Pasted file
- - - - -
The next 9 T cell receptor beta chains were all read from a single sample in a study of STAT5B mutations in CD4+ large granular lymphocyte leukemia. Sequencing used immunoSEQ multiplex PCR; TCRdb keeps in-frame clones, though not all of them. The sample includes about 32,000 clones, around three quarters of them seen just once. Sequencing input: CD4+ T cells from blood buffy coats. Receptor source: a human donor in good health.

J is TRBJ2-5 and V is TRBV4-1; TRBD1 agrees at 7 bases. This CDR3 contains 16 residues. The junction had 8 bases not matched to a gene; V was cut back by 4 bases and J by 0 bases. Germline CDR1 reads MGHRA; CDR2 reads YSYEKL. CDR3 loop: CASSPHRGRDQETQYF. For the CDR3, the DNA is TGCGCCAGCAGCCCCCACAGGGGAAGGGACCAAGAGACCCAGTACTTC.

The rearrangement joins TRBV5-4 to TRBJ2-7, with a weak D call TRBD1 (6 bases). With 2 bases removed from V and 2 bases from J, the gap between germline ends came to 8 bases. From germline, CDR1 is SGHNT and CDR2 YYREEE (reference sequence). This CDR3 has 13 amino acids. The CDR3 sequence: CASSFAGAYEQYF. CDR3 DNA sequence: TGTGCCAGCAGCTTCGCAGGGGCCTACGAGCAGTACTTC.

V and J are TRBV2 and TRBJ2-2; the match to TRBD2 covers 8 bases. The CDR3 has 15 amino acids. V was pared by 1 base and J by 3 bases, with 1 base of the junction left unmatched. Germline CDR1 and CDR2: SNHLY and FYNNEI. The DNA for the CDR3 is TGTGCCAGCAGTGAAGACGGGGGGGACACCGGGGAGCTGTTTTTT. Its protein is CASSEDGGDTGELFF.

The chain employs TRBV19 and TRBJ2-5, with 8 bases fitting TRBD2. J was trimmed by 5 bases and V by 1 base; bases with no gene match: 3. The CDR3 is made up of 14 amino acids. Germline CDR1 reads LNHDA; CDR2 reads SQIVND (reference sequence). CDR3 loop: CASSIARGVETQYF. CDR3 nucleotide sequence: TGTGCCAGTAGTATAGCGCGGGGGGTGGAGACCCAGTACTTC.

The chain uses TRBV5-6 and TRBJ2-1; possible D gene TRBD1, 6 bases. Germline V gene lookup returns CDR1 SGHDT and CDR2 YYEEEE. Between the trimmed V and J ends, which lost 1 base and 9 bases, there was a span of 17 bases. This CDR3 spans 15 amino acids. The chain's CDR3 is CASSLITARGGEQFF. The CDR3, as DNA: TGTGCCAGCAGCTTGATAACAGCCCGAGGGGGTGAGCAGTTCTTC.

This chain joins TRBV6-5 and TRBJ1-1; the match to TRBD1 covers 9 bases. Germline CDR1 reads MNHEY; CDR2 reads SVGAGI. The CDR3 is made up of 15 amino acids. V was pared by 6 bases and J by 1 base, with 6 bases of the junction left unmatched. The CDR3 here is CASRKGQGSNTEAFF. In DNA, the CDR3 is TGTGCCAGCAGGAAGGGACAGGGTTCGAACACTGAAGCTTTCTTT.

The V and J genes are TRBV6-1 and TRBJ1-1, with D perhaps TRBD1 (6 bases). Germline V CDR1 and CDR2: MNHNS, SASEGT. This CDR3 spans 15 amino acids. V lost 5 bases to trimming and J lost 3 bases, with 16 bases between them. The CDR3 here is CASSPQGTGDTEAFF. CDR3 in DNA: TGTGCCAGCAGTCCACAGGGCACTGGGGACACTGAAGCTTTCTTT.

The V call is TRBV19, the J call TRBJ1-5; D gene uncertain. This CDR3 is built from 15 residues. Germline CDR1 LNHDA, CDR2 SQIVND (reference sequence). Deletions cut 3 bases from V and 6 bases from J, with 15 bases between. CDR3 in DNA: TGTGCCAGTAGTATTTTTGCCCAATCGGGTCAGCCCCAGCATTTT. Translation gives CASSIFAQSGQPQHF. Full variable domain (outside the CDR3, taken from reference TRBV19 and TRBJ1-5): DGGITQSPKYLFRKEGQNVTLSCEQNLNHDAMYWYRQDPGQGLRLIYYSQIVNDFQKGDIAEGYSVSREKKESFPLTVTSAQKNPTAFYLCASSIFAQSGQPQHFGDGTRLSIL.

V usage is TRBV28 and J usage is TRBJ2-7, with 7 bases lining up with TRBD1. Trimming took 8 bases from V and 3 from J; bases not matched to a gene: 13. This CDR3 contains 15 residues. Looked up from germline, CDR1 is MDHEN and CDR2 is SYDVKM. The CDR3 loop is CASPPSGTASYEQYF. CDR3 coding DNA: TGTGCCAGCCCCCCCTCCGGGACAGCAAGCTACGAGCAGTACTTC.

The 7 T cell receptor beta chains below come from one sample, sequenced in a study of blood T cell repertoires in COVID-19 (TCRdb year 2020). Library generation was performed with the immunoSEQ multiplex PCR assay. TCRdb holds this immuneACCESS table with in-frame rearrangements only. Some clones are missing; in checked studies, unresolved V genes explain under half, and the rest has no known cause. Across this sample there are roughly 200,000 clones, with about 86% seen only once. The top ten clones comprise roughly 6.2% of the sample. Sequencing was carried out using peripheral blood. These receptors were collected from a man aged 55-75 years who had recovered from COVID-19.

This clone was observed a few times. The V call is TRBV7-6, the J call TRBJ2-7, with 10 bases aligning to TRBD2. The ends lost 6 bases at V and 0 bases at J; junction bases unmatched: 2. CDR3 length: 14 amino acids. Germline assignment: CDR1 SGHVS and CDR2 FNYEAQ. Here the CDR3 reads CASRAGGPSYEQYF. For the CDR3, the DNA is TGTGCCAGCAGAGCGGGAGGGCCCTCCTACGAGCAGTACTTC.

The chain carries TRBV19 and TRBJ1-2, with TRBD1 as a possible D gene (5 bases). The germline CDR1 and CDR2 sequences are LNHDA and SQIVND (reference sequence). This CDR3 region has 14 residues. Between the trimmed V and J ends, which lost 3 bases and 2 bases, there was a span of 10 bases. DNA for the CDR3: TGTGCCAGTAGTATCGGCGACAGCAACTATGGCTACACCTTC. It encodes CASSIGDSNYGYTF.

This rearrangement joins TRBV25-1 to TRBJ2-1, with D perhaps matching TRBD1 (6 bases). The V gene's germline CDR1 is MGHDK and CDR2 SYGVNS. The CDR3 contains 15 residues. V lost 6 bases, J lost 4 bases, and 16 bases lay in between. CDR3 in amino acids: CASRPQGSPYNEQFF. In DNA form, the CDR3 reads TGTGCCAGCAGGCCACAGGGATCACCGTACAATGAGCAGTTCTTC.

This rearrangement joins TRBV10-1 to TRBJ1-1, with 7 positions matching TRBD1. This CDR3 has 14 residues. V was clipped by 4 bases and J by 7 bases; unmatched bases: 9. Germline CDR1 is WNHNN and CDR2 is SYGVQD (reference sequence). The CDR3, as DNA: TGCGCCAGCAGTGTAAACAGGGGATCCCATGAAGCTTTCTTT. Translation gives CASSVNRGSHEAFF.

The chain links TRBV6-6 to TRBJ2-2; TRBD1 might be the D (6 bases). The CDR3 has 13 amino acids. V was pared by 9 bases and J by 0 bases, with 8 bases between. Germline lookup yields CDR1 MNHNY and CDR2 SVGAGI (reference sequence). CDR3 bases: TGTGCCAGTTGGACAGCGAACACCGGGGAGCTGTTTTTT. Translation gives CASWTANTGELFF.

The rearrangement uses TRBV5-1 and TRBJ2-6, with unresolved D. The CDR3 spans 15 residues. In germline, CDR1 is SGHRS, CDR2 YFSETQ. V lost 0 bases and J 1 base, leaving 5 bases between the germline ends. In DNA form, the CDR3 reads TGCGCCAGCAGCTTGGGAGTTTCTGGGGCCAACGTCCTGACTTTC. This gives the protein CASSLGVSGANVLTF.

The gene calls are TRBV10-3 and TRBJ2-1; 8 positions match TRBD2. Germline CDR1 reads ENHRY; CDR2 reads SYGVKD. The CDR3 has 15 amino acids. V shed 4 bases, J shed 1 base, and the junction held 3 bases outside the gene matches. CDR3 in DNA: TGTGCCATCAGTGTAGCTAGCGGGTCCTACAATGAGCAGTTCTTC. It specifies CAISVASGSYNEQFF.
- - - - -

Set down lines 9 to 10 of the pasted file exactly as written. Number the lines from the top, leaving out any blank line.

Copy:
The V call is TRBV19, the J call TRBJ1-5; D gene uncertain. This CDR3 is built from 15 residues. Germline CDR1 LNHDA, CDR2 SQIVND (reference sequence). Deletions cut 3 bases from V and 6 bases from J, with 15 bases between. CDR3 in DNA: TGTGCCAGTAGTATTTTTGCCCAATCGGGTCAGCCCCAGCATTTT. Translation gives CASSIFAQSGQPQHF. Full variable domain (outside the CDR3, taken from reference TRBV19 and TRBJ1-5): DGGITQSPKYLFRKEGQNVTLSCEQNLNHDAMYWYRQDPGQGLRLIYYSQIVNDFQKGDIAEGYSVSREKKESFPLTVTSAQKNPTAFYLCASSIFAQSGQPQHFGDGTRLSIL.

V usage is TRBV28 and J usage is TRBJ2-7, with 7 bases lining up with TRBD1. Trimming took 8 bases from V and 3 from J; bases not matched to a gene: 13. This CDR3 contains 15 residues. Looked up from germline, CDR1 is MDHEN and CDR2 is SYDVKM. The CDR3 loop is CASPPSGTASYEQYF. CDR3 coding DNA: TGTGCCAGCCCCCCCTCCGGGACAGCAAGCTACGAGCAGTACTTC.